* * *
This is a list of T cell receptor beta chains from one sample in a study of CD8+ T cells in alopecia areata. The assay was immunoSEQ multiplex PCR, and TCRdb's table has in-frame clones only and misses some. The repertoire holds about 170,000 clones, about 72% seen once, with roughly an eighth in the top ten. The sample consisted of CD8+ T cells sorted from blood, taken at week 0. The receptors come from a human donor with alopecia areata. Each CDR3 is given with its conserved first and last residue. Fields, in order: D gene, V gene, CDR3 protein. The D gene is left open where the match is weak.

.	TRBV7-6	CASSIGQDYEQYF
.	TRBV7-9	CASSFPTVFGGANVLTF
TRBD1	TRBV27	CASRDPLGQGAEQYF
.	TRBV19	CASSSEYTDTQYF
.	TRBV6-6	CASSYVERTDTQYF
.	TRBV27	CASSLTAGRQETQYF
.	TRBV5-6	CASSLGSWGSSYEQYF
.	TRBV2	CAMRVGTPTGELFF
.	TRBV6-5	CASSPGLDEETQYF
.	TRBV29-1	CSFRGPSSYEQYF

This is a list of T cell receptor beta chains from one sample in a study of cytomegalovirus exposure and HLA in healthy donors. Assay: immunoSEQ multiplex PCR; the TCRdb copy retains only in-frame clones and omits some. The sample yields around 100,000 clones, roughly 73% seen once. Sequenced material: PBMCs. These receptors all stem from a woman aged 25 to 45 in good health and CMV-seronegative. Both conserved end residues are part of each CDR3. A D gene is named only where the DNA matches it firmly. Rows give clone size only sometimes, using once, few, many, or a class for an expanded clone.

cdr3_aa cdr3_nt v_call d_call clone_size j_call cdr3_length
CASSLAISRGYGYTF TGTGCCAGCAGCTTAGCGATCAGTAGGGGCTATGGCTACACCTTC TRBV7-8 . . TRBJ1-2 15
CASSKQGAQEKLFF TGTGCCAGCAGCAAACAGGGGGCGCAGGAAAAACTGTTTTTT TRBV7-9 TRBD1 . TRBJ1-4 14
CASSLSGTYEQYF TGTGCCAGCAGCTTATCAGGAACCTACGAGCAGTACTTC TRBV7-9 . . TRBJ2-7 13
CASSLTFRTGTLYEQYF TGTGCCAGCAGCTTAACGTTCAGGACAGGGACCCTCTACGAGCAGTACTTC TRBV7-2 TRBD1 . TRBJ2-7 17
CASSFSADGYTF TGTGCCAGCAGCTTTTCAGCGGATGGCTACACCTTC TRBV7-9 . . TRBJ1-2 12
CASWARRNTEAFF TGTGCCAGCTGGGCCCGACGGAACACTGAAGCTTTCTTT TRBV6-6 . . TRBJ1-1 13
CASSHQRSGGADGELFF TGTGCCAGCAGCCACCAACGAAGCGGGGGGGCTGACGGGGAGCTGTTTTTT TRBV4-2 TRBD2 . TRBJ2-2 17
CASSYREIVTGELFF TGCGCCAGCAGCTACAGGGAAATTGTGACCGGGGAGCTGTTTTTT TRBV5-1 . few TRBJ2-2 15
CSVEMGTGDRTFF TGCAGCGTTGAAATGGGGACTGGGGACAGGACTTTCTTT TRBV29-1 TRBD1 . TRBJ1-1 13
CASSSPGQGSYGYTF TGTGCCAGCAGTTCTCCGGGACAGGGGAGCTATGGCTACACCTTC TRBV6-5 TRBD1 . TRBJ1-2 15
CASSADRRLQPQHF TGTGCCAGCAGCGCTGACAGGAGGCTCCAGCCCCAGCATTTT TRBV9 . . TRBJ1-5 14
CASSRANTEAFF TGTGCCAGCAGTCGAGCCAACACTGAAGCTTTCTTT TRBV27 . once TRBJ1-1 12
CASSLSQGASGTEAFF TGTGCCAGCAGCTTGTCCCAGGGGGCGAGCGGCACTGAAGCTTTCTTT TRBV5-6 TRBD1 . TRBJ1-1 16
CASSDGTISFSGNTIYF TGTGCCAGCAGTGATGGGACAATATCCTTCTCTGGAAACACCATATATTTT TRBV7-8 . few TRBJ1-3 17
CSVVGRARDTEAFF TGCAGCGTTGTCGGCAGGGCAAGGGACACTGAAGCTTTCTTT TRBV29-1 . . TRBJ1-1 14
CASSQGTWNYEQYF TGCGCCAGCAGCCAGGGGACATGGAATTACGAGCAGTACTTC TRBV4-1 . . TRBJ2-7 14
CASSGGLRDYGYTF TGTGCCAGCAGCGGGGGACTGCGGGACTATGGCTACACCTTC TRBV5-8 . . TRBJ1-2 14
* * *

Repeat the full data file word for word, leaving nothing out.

This is a list of T cell receptor beta chains from one sample in a study of CD8+ T cells in alopecia areata. The assay was immunoSEQ multiplex PCR, and TCRdb's table has in-frame clones only and misses some. The repertoire holds about 170,000 clones, about 72% seen once, with roughly an eighth in the top ten. The sample consisted of CD8+ T cells sorted from blood, taken at week 0. The receptors come from a human donor with alopecia areata. Each CDR3 is given with its conserved first and last residue. Fields, in order: D gene, V gene, CDR3 protein. The D gene is left open where the match is weak.

.	TRBV7-6	CASSIGQDYEQYF
.	TRBV7-9	CASSFPTVFGGANVLTF
TRBD1	TRBV27	CASRDPLGQGAEQYF
.	TRBV19	CASSSEYTDTQYF
.	TRBV6-6	CASSYVERTDTQYF
.	TRBV27	CASSLTAGRQETQYF
.	TRBV5-6	CASSLGSWGSSYEQYF
.	TRBV2	CAMRVGTPTGELFF
.	TRBV6-5	CASSPGLDEETQYF
.	TRBV29-1	CSFRGPSSYEQYF

This is a list of T cell receptor beta chains from one sample in a study of cytomegalovirus exposure and HLA in healthy donors. Assay: immunoSEQ multiplex PCR; the TCRdb copy retains only in-frame clones and omits some. The sample yields around 100,000 clones, roughly 73% seen once. Sequenced material: PBMCs. These receptors all stem from a woman aged 25 to 45 in good health and CMV-seronegative. Both conserved end residues are part of each CDR3. A D gene is named only where the DNA matches it firmly. Rows give clone size only sometimes, using once, few, many, or a class for an expanded clone.

cdr3_aa cdr3_nt v_call d_call clone_size j_call cdr3_length
CASSLAISRGYGYTF TGTGCCAGCAGCTTAGCGATCAGTAGGGGCTATGGCTACACCTTC TRBV7-8 . . TRBJ1-2 15
CASSKQGAQEKLFF TGTGCCAGCAGCAAACAGGGGGCGCAGGAAAAACTGTTTTTT TRBV7-9 TRBD1 . TRBJ1-4 14
CASSLSGTYEQYF TGTGCCAGCAGCTTATCAGGAACCTACGAGCAGTACTTC TRBV7-9 . . TRBJ2-7 13
CASSLTFRTGTLYEQYF TGTGCCAGCAGCTTAACGTTCAGGACAGGGACCCTCTACGAGCAGTACTTC TRBV7-2 TRBD1 . TRBJ2-7 17
CASSFSADGYTF TGTGCCAGCAGCTTTTCAGCGGATGGCTACACCTTC TRBV7-9 . . TRBJ1-2 12
CASWARRNTEAFF TGTGCCAGCTGGGCCCGACGGAACACTGAAGCTTTCTTT TRBV6-6 . . TRBJ1-1 13
CASSHQRSGGADGELFF TGTGCCAGCAGCCACCAACGAAGCGGGGGGGCTGACGGGGAGCTGTTTTTT TRBV4-2 TRBD2 . TRBJ2-2 17
CASSYREIVTGELFF TGCGCCAGCAGCTACAGGGAAATTGTGACCGGGGAGCTGTTTTTT TRBV5-1 . few TRBJ2-2 15
CSVEMGTGDRTFF TGCAGCGTTGAAATGGGGACTGGGGACAGGACTTTCTTT TRBV29-1 TRBD1 . TRBJ1-1 13
CASSSPGQGSYGYTF TGTGCCAGCAGTTCTCCGGGACAGGGGAGCTATGGCTACACCTTC TRBV6-5 TRBD1 . TRBJ1-2 15
CASSADRRLQPQHF TGTGCCAGCAGCGCTGACAGGAGGCTCCAGCCCCAGCATTTT TRBV9 . . TRBJ1-5 14
CASSRANTEAFF TGTGCCAGCAGTCGAGCCAACACTGAAGCTTTCTTT TRBV27 . once TRBJ1-1 12
CASSLSQGASGTEAFF TGTGCCAGCAGCTTGTCCCAGGGGGCGAGCGGCACTGAAGCTTTCTTT TRBV5-6 TRBD1 . TRBJ1-1 16
CASSDGTISFSGNTIYF TGTGCCAGCAGTGATGGGACAATATCCTTCTCTGGAAACACCATATATTTT TRBV7-8 . few TRBJ1-3 17
CSVVGRARDTEAFF TGCAGCGTTGTCGGCAGGGCAAGGGACACTGAAGCTTTCTTT TRBV29-1 . . TRBJ1-1 14
CASSQGTWNYEQYF TGCGCCAGCAGCCAGGGGACATGGAATTACGAGCAGTACTTC TRBV4-1 . . TRBJ2-7 14
CASSGGLRDYGYTF TGTGCCAGCAGCGGGGGACTGCGGGACTATGGCTACACCTTC TRBV5-8 . . TRBJ1-2 14